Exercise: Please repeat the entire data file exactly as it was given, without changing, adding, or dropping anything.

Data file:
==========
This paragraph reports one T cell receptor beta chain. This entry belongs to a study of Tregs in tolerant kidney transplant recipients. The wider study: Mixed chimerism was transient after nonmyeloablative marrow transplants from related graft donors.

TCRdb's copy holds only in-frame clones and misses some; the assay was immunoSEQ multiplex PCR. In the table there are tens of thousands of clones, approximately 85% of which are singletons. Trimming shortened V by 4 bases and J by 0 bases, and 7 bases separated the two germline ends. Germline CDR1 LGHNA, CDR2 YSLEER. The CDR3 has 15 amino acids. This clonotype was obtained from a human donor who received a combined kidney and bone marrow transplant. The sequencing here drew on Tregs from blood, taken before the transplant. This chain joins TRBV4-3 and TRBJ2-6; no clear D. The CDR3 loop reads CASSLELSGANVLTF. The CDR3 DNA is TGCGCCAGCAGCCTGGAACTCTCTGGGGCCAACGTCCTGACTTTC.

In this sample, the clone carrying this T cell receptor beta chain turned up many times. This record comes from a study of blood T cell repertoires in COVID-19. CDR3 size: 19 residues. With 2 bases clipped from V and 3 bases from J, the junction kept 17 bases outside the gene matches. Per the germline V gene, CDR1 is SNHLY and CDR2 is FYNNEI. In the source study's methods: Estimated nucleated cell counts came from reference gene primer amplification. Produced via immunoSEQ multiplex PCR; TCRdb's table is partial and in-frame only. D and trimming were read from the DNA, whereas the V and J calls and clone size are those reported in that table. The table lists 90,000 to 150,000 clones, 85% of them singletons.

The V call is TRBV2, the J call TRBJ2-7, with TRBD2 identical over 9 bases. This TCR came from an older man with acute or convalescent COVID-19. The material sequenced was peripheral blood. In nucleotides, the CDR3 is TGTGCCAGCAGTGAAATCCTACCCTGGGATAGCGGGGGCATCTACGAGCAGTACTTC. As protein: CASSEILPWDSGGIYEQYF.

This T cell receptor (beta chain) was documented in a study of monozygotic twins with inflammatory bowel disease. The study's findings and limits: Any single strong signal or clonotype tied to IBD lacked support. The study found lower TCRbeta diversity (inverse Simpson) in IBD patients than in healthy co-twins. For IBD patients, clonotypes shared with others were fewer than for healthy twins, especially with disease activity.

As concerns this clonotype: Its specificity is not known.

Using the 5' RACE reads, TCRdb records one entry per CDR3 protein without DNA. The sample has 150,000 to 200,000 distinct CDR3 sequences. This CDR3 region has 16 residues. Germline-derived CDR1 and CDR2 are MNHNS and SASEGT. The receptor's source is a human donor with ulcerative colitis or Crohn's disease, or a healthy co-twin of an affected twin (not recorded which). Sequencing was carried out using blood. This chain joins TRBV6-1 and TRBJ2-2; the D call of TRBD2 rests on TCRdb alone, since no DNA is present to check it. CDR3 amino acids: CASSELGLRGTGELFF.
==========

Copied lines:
This paragraph reports one T cell receptor beta chain. This entry belongs to a study of Tregs in tolerant kidney transplant recipients. The wider study: Mixed chimerism was transient after nonmyeloablative marrow transplants from related graft donors.

TCRdb's copy holds only in-frame clones and misses some; the assay was immunoSEQ multiplex PCR. In the table there are tens of thousands of clones, approximately 85% of which are singletons. Trimming shortened V by 4 bases and J by 0 bases, and 7 bases separated the two germline ends. Germline CDR1 LGHNA, CDR2 YSLEER. The CDR3 has 15 amino acids. This clonotype was obtained from a human donor who received a combined kidney and bone marrow transplant. The sequencing here drew on Tregs from blood, taken before the transplant. This chain joins TRBV4-3 and TRBJ2-6; no clear D. The CDR3 loop reads CASSLELSGANVLTF. The CDR3 DNA is TGCGCCAGCAGCCTGGAACTCTCTGGGGCCAACGTCCTGACTTTC.

In this sample, the clone carrying this T cell receptor beta chain turned up many times. This record comes from a study of blood T cell repertoires in COVID-19. CDR3 size: 19 residues. With 2 bases clipped from V and 3 bases from J, the junction kept 17 bases outside the gene matches. Per the germline V gene, CDR1 is SNHLY and CDR2 is FYNNEI. In the source study's methods: Estimated nucleated cell counts came from reference gene primer amplification. Produced via immunoSEQ multiplex PCR; TCRdb's table is partial and in-frame only. D and trimming were read from the DNA, whereas the V and J calls and clone size are those reported in that table. The table lists 90,000 to 150,000 clones, 85% of them singletons.

The V call is TRBV2, the J call TRBJ2-7, with TRBD2 identical over 9 bases. This TCR came from an older man with acute or convalescent COVID-19. The material sequenced was peripheral blood. In nucleotides, the CDR3 is TGTGCCAGCAGTGAAATCCTACCCTGGGATAGCGGGGGCATCTACGAGCAGTACTTC. As protein: CASSEILPWDSGGIYEQYF.

This T cell receptor (beta chain) was documented in a study of monozygotic twins with inflammatory bowel disease. The study's findings and limits: Any single strong signal or clonotype tied to IBD lacked support. The study found lower TCRbeta diversity (inverse Simpson) in IBD patients than in healthy co-twins. For IBD patients, clonotypes shared with others were fewer than for healthy twins, especially with disease activity.

As concerns this clonotype: Its specificity is not known.

Using the 5' RACE reads, TCRdb records one entry per CDR3 protein without DNA. The sample has 150,000 to 200,000 distinct CDR3 sequences. This CDR3 region has 16 residues. Germline-derived CDR1 and CDR2 are MNHNS and SASEGT. The receptor's source is a human donor with ulcerative colitis or Crohn's disease, or a healthy co-twin of an affected twin (not recorded which). Sequencing was carried out using blood. This chain joins TRBV6-1 and TRBJ2-2; the D call of TRBD2 rests on TCRdb alone, since no DNA is present to check it. CDR3 amino acids: CASSELGLRGTGELFF.